TSMC Fabbing 40nm Products

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News Posted: Mon, Mar 24 2008 5:13 PM

While everyone is still “oooohing” and “ahhhhing” at the raw power and efficiency provided by 45nm chips such as Intel's Penryn lineup, TSMC was looking forward to the next big thing: 40nm.

“Following successful tapeouts and customer announcements of its 45nm process technology in 2007, TSMC has moved forward quickly and developed an enhanced 40LP and 40G process that delivers industry-leading performance with 40nm density. The 45nm node provided double the gate density of 65nm, while the new 40nm node features manufacturing innovations that enable its LP and G processes to deliver a 2.35 raw gate density improvement of the 65nm offering. The transition from 45nm to 40nm low power technology reduces power scaling up to 15 percent.”

We're certainly excited about the possibility of 40nm GPUs and CPUs.



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won't the later Nehalem and Westmere cores be 32nm? and Sandybridge 22nm? So I would think if Intel had those planned out then they already have the architecture on the table...!?

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turtle replied on Mon, Mar 24 2008 9:41 PM
The part I think is exciting is that if you figure a shrink from 55nm to 40nm is ~30% die size and power savings (Which it should be), then whatever improvements AMD/ATi is doing from RV670->RV770 they could do over again while retaining a similar die size on 40nm, or create RV770 at the same die size as what RV670 currently is, as the difference is almost exactly ~30%.

Example:
RV670 (55nm) 192mm2
RV770 (55nm)~250mm2
(~30% larger)
RV770 (40nm)=192mm2

or

You could roughly double the transistors of RV670 (666M/100W) and come up with a part the size of RV770 (~900M/135W) that would be 1.222B transistors and consume the same amount of power...

TSMC has stated they are taking orders for prototypes on four dates: April, June, August, October and December. If you figure a good prototype (like RV670 and RV770) that were good on first spin, plus ramping, you could see a 40nm part by end of this year, if not early next.

With RV770 supposedly coming out by end of June, is there anyone that doubts AMD will send away for a 40nm design for whatever they're cooking by the August cutoff? They supposedly have been testing 45nm since last year with a 2008 release planned, and I wouldn't doubt them going straight to 40nm considering the easy flexibility and dumb shrink of the half node.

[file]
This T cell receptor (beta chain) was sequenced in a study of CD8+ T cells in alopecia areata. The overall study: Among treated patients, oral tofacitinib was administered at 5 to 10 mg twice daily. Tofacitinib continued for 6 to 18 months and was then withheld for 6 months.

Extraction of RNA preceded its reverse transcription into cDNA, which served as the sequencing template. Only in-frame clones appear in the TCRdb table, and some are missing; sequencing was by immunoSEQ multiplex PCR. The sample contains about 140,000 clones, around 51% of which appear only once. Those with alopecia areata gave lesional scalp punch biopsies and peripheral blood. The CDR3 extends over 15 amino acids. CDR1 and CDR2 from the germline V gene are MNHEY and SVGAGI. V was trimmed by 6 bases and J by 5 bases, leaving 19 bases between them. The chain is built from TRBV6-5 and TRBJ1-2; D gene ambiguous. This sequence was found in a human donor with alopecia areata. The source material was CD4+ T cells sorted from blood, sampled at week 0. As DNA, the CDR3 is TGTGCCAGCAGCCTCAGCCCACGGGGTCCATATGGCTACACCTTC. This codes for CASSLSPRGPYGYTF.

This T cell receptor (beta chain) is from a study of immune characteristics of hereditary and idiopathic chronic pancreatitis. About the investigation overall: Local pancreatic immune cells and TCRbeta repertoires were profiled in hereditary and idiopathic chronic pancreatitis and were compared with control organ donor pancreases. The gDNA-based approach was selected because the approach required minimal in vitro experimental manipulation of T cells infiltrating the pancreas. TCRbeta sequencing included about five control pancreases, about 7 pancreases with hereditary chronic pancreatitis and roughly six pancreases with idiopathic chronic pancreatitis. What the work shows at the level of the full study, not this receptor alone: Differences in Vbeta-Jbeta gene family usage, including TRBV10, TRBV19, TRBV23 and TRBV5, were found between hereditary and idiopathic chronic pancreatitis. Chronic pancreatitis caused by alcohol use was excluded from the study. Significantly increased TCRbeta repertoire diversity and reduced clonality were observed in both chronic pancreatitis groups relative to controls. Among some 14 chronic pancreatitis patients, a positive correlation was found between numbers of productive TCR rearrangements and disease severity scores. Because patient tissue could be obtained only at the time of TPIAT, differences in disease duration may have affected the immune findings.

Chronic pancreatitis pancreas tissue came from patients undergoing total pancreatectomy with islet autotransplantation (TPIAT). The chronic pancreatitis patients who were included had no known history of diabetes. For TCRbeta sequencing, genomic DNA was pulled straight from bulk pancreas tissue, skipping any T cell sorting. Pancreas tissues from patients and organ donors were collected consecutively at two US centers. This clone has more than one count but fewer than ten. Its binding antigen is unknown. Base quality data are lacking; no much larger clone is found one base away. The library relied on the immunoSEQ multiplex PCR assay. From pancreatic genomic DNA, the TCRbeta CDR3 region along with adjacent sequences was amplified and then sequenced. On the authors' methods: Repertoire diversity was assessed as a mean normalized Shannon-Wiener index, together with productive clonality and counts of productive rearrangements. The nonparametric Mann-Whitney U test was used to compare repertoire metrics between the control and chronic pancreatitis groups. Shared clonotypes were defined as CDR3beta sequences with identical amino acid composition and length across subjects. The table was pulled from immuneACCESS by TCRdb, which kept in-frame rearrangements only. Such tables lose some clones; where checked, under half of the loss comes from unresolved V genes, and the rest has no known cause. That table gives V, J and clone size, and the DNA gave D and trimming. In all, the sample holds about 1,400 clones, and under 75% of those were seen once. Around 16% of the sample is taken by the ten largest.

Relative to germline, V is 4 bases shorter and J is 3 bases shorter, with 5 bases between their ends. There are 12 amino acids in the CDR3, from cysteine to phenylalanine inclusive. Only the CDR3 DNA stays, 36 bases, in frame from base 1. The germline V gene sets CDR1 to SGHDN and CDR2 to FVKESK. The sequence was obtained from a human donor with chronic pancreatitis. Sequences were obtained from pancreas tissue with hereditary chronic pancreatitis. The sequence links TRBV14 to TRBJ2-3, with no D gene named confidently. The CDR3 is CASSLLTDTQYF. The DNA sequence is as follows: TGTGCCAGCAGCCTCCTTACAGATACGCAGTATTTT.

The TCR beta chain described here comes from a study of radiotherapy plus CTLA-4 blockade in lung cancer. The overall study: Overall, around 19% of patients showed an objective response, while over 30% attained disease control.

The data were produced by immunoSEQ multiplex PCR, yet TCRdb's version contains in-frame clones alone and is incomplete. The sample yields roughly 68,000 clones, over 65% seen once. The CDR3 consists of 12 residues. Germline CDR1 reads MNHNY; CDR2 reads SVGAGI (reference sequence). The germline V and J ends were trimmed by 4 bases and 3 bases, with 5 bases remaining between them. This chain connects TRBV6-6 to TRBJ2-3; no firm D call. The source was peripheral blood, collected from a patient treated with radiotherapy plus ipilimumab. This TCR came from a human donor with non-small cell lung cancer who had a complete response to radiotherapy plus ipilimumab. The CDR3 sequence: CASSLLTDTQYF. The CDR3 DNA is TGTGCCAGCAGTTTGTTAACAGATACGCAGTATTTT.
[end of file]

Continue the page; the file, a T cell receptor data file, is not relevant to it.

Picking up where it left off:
I find it doubtful Nvidia, if launching a 55/65nm high-end refresh is Q3/Q4, will make those cutoffs...Perhaps the later two. That still gives AMD a couple month head start if not more, and could realistically have a chip out on the market competing with a similar number of transistors (1B+) at roughly HALF the die size, if GT200 is 65nm. Imagine such a part in an X2 configuration.

While speculative on my part...I do find the possibilities interesting. 8-)
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frg1 replied on Mon, Mar 24 2008 9:59 PM

 intersting indeed cant wait to see what the future holds

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AjayD replied on Tue, Mar 25 2008 1:26 AM
    Should your speculation prove to be true turtle, it would appear Nvidia is in store for some serious competition and not just from Intel. Hopefully AMD does decide to jump straight to 40nm chips, this will offer a huge increase in processing power while allowing for a reduction in overall power consumption and heat. It would be nice to see an AMD/ATi GPU that is actually better than the best Nvidia has to offer.

 

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frg1 replied on Tue, Mar 25 2008 1:45 AM

yeah if that did happen nvidia would also have no choice but to come up with something new and quit releasing the same thing over and over again 

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Wasn't 32nm the next shrink? 

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frg1 replied on Tue, Mar 25 2008 8:04 AM

 i thought that nobodys been able to go to 32nm yet or atleast havent announced theve been able to

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AjayD replied on Tue, Mar 25 2008 11:08 AM

    Intel's Westmere and Sandy Bridge processors, based on 32nm die geometries, will be introduced in 2009 - 2010. Since they are due out in a relatively short amount of time, that would mean Intel is already capable of producing 32nm chips and is simply working on refining the technology for its release.

    In response to your question willardcw4, Nehalem will be based on 45nm die geometries, while both Westmere and Sandy Bridge will be 32nm with Sandy Bridge later shrinking to a 22nm architecture sometime in 2011.

 

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